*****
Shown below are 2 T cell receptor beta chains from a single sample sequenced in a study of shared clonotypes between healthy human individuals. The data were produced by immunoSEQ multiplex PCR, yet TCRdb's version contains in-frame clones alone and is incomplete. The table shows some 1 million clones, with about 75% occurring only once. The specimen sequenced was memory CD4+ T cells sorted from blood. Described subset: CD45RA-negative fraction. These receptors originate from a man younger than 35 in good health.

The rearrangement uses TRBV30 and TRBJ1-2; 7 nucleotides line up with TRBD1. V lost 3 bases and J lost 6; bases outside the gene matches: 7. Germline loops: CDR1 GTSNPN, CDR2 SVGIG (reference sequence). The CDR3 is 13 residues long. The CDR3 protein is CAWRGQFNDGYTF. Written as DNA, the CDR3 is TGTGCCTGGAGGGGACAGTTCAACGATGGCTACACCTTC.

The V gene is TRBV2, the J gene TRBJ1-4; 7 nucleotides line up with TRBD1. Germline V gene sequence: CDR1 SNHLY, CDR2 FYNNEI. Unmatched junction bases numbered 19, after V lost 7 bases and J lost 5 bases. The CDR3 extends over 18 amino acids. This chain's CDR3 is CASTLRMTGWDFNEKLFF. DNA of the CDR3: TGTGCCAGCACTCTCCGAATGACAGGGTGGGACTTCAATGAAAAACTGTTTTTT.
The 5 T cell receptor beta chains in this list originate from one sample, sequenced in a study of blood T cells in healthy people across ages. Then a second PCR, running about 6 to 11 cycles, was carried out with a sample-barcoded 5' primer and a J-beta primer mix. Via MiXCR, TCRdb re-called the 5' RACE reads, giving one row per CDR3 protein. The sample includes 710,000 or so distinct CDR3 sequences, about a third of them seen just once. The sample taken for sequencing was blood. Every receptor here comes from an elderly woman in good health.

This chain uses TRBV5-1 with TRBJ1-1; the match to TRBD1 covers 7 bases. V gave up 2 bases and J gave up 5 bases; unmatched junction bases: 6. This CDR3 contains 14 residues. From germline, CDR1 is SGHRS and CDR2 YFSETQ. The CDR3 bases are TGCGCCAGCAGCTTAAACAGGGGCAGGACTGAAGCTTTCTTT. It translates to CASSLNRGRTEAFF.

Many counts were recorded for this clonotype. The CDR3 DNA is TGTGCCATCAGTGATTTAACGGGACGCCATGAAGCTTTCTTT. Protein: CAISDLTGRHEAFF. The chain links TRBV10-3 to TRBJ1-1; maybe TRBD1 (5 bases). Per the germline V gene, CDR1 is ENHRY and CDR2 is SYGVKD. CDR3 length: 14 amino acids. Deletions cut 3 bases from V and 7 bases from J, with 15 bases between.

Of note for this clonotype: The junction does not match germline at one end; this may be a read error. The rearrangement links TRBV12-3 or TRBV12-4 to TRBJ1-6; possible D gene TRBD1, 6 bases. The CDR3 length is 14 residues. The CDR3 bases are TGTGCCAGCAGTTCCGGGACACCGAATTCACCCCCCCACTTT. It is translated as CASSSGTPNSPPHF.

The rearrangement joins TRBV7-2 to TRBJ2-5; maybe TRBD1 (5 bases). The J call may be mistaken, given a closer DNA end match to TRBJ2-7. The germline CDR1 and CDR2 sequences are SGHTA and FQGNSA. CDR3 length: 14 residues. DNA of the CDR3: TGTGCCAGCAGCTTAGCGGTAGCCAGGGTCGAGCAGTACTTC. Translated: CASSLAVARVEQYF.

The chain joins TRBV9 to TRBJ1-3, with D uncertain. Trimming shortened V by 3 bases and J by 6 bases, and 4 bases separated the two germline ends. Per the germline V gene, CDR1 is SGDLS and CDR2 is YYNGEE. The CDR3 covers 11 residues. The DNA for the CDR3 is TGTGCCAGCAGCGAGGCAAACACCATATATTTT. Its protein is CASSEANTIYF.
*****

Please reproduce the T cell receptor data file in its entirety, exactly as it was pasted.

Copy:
Shown below are 2 T cell receptor beta chains from a single sample sequenced in a study of shared clonotypes between healthy human individuals. The data were produced by immunoSEQ multiplex PCR, yet TCRdb's version contains in-frame clones alone and is incomplete. The table shows some 1 million clones, with about 75% occurring only once. The specimen sequenced was memory CD4+ T cells sorted from blood. Described subset: CD45RA-negative fraction. These receptors originate from a man younger than 35 in good health.

The rearrangement uses TRBV30 and TRBJ1-2; 7 nucleotides line up with TRBD1. V lost 3 bases and J lost 6; bases outside the gene matches: 7. Germline loops: CDR1 GTSNPN, CDR2 SVGIG (reference sequence). The CDR3 is 13 residues long. The CDR3 protein is CAWRGQFNDGYTF. Written as DNA, the CDR3 is TGTGCCTGGAGGGGACAGTTCAACGATGGCTACACCTTC.

The V gene is TRBV2, the J gene TRBJ1-4; 7 nucleotides line up with TRBD1. Germline V gene sequence: CDR1 SNHLY, CDR2 FYNNEI. Unmatched junction bases numbered 19, after V lost 7 bases and J lost 5 bases. The CDR3 extends over 18 amino acids. This chain's CDR3 is CASTLRMTGWDFNEKLFF. DNA of the CDR3: TGTGCCAGCACTCTCCGAATGACAGGGTGGGACTTCAATGAAAAACTGTTTTTT.
The 5 T cell receptor beta chains in this list originate from one sample, sequenced in a study of blood T cells in healthy people across ages. Then a second PCR, running about 6 to 11 cycles, was carried out with a sample-barcoded 5' primer and a J-beta primer mix. Via MiXCR, TCRdb re-called the 5' RACE reads, giving one row per CDR3 protein. The sample includes 710,000 or so distinct CDR3 sequences, about a third of them seen just once. The sample taken for sequencing was blood. Every receptor here comes from an elderly woman in good health.

This chain uses TRBV5-1 with TRBJ1-1; the match to TRBD1 covers 7 bases. V gave up 2 bases and J gave up 5 bases; unmatched junction bases: 6. This CDR3 contains 14 residues. From germline, CDR1 is SGHRS and CDR2 YFSETQ. The CDR3 bases are TGCGCCAGCAGCTTAAACAGGGGCAGGACTGAAGCTTTCTTT. It translates to CASSLNRGRTEAFF.

Many counts were recorded for this clonotype. The CDR3 DNA is TGTGCCATCAGTGATTTAACGGGACGCCATGAAGCTTTCTTT. Protein: CAISDLTGRHEAFF. The chain links TRBV10-3 to TRBJ1-1; maybe TRBD1 (5 bases). Per the germline V gene, CDR1 is ENHRY and CDR2 is SYGVKD. CDR3 length: 14 amino acids. Deletions cut 3 bases from V and 7 bases from J, with 15 bases between.

Of note for this clonotype: The junction does not match germline at one end; this may be a read error. The rearrangement links TRBV12-3 or TRBV12-4 to TRBJ1-6; possible D gene TRBD1, 6 bases. The CDR3 length is 14 residues. The CDR3 bases are TGTGCCAGCAGTTCCGGGACACCGAATTCACCCCCCCACTTT. It is translated as CASSSGTPNSPPHF.

The rearrangement joins TRBV7-2 to TRBJ2-5; maybe TRBD1 (5 bases). The J call may be mistaken, given a closer DNA end match to TRBJ2-7. The germline CDR1 and CDR2 sequences are SGHTA and FQGNSA. CDR3 length: 14 residues. DNA of the CDR3: TGTGCCAGCAGCTTAGCGGTAGCCAGGGTCGAGCAGTACTTC. Translated: CASSLAVARVEQYF.

The chain joins TRBV9 to TRBJ1-3, with D uncertain. Trimming shortened V by 3 bases and J by 6 bases, and 4 bases separated the two germline ends. Per the germline V gene, CDR1 is SGDLS and CDR2 is YYNGEE. The CDR3 covers 11 residues. The DNA for the CDR3 is TGTGCCAGCAGCGAGGCAAACACCATATATTTT. Its protein is CASSEANTIYF.